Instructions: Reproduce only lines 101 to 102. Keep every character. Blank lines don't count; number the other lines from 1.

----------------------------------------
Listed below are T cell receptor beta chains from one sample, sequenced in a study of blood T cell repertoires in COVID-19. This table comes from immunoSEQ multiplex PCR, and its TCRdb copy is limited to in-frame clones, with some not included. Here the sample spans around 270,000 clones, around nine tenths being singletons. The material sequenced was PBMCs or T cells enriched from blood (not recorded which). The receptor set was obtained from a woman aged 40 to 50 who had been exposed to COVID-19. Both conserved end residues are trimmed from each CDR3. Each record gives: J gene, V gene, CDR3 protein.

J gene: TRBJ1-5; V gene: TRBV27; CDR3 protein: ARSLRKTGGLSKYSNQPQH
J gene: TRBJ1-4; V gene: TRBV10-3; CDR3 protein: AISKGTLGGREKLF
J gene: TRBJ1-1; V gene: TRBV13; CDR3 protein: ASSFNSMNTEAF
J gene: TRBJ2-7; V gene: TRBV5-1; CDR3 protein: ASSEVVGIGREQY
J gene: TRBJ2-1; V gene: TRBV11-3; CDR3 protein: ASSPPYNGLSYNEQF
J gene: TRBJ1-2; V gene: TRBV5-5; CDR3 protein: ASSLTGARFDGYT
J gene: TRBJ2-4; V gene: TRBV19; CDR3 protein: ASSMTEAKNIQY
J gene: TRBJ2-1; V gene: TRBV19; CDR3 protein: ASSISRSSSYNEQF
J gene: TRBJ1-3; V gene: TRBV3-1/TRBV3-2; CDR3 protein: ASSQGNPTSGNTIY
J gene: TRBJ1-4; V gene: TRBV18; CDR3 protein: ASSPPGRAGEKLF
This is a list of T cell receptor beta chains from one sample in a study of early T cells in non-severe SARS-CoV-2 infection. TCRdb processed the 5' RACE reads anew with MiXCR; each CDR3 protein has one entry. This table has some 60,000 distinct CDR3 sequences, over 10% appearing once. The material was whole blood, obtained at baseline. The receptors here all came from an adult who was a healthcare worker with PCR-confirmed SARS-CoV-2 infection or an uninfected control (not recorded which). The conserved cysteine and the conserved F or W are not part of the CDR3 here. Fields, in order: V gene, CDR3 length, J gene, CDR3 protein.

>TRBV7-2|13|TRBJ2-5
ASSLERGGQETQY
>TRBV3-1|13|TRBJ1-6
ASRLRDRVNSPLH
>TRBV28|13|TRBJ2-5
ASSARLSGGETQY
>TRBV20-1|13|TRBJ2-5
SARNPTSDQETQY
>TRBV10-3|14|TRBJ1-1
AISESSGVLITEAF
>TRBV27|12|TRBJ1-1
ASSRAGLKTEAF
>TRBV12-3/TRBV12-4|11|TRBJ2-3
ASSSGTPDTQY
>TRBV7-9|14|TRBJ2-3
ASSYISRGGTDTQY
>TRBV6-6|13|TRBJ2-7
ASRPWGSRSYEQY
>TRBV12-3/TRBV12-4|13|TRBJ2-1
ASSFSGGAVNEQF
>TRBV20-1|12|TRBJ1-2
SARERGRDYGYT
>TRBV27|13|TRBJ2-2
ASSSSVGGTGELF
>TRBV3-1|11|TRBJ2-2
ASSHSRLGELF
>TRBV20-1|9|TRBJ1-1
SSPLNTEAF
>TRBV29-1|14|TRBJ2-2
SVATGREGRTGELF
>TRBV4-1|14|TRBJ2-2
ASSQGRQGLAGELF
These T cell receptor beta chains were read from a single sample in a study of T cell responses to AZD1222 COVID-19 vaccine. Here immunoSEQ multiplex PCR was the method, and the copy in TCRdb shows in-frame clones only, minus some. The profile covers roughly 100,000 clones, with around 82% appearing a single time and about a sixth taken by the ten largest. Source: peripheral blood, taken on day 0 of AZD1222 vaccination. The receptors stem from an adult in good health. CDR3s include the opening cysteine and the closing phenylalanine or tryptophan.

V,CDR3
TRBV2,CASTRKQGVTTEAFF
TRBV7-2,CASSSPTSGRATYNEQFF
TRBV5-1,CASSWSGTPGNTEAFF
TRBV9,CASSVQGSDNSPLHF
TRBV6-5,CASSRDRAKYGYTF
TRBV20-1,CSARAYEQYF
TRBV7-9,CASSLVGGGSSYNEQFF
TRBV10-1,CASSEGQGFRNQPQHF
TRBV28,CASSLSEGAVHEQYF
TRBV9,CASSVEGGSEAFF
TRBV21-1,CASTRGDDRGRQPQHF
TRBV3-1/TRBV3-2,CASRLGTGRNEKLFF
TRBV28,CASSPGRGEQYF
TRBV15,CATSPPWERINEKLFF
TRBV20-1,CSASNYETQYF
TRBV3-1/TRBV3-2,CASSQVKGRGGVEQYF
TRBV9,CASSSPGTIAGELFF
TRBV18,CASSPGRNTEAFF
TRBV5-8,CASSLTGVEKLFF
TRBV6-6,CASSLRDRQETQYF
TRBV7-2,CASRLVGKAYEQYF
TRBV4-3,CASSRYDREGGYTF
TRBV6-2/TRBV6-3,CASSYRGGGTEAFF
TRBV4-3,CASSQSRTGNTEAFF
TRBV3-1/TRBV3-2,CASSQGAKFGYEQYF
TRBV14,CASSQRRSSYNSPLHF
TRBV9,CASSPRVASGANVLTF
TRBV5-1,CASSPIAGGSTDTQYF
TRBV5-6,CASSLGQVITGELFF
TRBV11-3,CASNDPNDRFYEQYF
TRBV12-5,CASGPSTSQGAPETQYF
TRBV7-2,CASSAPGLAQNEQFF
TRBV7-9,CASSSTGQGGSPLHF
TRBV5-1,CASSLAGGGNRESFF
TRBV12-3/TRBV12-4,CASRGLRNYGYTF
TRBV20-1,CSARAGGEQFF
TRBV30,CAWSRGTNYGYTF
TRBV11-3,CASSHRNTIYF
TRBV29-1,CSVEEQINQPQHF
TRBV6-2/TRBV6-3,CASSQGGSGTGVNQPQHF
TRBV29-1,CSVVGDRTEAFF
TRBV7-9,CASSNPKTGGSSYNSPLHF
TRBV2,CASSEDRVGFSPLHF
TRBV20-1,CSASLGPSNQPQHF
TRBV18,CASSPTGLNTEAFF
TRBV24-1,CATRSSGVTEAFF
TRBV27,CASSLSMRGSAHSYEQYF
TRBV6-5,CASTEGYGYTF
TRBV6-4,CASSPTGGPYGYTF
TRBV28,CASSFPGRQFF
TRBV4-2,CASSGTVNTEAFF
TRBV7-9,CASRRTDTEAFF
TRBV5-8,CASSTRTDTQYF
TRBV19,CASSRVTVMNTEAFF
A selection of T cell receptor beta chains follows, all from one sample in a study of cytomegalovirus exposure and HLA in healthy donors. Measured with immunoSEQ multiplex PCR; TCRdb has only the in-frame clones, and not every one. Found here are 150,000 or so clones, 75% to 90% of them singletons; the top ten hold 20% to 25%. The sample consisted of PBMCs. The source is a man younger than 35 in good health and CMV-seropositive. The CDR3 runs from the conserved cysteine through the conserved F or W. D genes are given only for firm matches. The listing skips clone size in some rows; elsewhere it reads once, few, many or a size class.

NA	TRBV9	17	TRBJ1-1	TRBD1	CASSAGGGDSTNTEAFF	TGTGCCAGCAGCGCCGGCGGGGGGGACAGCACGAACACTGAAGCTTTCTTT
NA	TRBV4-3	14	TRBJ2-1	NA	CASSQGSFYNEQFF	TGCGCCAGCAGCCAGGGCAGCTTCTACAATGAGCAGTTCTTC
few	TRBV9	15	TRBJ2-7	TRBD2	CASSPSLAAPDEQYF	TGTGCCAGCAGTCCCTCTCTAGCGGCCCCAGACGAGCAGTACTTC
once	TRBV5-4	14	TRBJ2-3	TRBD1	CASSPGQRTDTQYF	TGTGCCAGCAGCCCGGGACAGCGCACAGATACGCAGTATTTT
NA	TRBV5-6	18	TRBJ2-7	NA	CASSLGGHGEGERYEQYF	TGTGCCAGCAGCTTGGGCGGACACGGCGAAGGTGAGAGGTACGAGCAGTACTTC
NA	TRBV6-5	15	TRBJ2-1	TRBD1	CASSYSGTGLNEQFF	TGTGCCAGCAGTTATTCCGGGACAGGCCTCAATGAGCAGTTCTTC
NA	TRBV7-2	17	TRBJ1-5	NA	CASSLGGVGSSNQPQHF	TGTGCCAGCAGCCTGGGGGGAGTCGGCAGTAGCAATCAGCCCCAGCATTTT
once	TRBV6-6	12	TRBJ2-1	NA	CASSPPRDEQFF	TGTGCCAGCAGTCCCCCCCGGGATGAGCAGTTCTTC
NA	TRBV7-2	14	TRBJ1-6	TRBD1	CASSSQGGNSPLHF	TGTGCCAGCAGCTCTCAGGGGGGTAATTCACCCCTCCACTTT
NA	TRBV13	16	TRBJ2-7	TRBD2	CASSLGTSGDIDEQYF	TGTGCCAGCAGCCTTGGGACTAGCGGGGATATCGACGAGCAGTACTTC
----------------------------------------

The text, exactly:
A selection of T cell receptor beta chains follows, all from one sample in a study of cytomegalovirus exposure and HLA in healthy donors. Measured with immunoSEQ multiplex PCR; TCRdb has only the in-frame clones, and not every one. Found here are 150,000 or so clones, 75% to 90% of them singletons; the top ten hold 20% to 25%. The sample consisted of PBMCs. The source is a man younger than 35 in good health and CMV-seropositive. The CDR3 runs from the conserved cysteine through the conserved F or W. D genes are given only for firm matches. The listing skips clone size in some rows; elsewhere it reads once, few, many or a size class.

NA	TRBV9	17	TRBJ1-1	TRBD1	CASSAGGGDSTNTEAFF	TGTGCCAGCAGCGCCGGCGGGGGGGACAGCACGAACACTGAAGCTTTCTTT